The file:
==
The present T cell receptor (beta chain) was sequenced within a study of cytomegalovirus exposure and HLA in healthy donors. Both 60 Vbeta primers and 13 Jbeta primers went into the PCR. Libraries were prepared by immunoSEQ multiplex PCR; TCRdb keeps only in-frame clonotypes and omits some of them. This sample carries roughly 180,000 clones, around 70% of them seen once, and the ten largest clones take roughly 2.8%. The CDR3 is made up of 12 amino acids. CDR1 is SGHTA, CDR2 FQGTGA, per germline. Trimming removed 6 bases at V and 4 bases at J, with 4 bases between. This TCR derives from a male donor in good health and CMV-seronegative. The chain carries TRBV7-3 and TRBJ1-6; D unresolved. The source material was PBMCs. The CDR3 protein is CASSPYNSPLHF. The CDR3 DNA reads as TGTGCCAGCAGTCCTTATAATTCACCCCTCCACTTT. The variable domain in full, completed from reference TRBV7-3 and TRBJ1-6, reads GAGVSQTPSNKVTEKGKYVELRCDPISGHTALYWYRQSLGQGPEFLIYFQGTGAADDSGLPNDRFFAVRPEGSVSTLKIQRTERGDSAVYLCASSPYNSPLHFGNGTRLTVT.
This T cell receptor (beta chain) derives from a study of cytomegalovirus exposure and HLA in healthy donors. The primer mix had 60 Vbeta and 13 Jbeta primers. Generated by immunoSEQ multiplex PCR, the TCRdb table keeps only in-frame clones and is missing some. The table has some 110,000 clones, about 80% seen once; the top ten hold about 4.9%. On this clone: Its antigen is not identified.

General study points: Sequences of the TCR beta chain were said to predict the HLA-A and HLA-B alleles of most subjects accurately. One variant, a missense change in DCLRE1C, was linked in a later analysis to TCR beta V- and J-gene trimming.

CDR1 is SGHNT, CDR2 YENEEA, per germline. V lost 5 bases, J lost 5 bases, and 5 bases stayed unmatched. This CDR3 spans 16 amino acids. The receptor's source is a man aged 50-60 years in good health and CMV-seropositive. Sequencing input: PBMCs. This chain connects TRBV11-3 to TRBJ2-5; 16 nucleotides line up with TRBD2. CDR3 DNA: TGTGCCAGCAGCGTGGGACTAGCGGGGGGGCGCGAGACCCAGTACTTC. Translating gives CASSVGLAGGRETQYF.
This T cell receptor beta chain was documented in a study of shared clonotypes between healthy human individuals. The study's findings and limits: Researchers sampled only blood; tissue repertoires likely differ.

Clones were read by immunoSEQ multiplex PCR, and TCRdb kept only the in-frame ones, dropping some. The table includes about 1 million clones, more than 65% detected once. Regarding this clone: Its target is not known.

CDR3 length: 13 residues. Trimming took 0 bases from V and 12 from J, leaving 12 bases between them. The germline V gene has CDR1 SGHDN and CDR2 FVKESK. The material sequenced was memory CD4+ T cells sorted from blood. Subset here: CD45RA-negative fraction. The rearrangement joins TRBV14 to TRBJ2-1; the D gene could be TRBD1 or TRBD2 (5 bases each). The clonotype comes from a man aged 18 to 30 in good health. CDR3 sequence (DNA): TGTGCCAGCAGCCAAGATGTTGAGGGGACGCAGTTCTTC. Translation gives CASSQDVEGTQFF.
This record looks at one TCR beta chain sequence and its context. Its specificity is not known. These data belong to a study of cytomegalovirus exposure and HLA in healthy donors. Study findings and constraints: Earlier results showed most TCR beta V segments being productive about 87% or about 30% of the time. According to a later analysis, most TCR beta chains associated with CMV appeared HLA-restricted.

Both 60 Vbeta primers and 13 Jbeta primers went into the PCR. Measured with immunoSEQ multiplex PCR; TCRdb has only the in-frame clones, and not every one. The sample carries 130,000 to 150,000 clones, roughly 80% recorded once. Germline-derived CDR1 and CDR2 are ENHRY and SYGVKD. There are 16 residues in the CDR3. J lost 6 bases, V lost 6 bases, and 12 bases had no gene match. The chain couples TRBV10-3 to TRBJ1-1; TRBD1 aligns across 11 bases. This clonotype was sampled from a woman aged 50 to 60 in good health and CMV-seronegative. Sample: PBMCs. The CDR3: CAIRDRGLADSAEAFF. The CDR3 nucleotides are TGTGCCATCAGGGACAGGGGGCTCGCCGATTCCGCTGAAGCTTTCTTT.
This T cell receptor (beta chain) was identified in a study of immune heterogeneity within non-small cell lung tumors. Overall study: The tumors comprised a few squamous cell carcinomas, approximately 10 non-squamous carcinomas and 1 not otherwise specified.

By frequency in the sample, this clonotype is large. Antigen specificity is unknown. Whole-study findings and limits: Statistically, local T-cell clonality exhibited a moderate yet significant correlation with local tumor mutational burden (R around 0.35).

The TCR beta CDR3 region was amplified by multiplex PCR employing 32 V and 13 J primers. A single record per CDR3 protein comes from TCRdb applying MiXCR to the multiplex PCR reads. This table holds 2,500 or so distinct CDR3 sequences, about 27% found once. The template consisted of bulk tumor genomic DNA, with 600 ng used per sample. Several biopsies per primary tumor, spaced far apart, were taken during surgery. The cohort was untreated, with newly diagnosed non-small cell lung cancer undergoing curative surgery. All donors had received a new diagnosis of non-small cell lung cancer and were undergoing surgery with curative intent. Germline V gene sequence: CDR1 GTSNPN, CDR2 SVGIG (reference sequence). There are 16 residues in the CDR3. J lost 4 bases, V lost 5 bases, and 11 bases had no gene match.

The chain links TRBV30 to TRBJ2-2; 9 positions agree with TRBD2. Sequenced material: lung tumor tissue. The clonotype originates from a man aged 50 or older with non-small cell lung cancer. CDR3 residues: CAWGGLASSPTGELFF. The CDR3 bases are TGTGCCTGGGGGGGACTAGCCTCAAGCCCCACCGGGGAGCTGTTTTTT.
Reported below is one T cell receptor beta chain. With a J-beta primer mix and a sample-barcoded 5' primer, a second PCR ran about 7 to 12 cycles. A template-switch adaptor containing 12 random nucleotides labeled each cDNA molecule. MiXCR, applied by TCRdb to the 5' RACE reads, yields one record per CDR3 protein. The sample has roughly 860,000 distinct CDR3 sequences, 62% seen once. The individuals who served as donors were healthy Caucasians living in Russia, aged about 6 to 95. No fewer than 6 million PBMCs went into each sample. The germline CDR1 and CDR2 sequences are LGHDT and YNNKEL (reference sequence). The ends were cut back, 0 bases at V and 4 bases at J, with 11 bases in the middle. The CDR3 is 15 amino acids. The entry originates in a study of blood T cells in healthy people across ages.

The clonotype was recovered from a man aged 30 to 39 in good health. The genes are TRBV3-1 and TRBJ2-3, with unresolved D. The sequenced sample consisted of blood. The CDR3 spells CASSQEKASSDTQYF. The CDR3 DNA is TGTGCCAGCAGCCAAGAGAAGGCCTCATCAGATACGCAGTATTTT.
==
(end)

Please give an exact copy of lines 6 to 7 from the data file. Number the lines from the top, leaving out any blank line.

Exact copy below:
Clones were read by immunoSEQ multiplex PCR, and TCRdb kept only the in-frame ones, dropping some. The table includes about 1 million clones, more than 65% detected once. Regarding this clone: Its target is not known.

CDR3 length: 13 residues. Trimming took 0 bases from V and 12 from J, leaving 12 bases between them. The germline V gene has CDR1 SGHDN and CDR2 FVKESK. The material sequenced was memory CD4+ T cells sorted from blood. Subset here: CD45RA-negative fraction. The rearrangement joins TRBV14 to TRBJ2-1; the D gene could be TRBD1 or TRBD2 (5 bases each). The clonotype comes from a man aged 18 to 30 in good health. CDR3 sequence (DNA): TGTGCCAGCAGCCAAGATGTTGAGGGGACGCAGTTCTTC. Translation gives CASSQDVEGTQFF.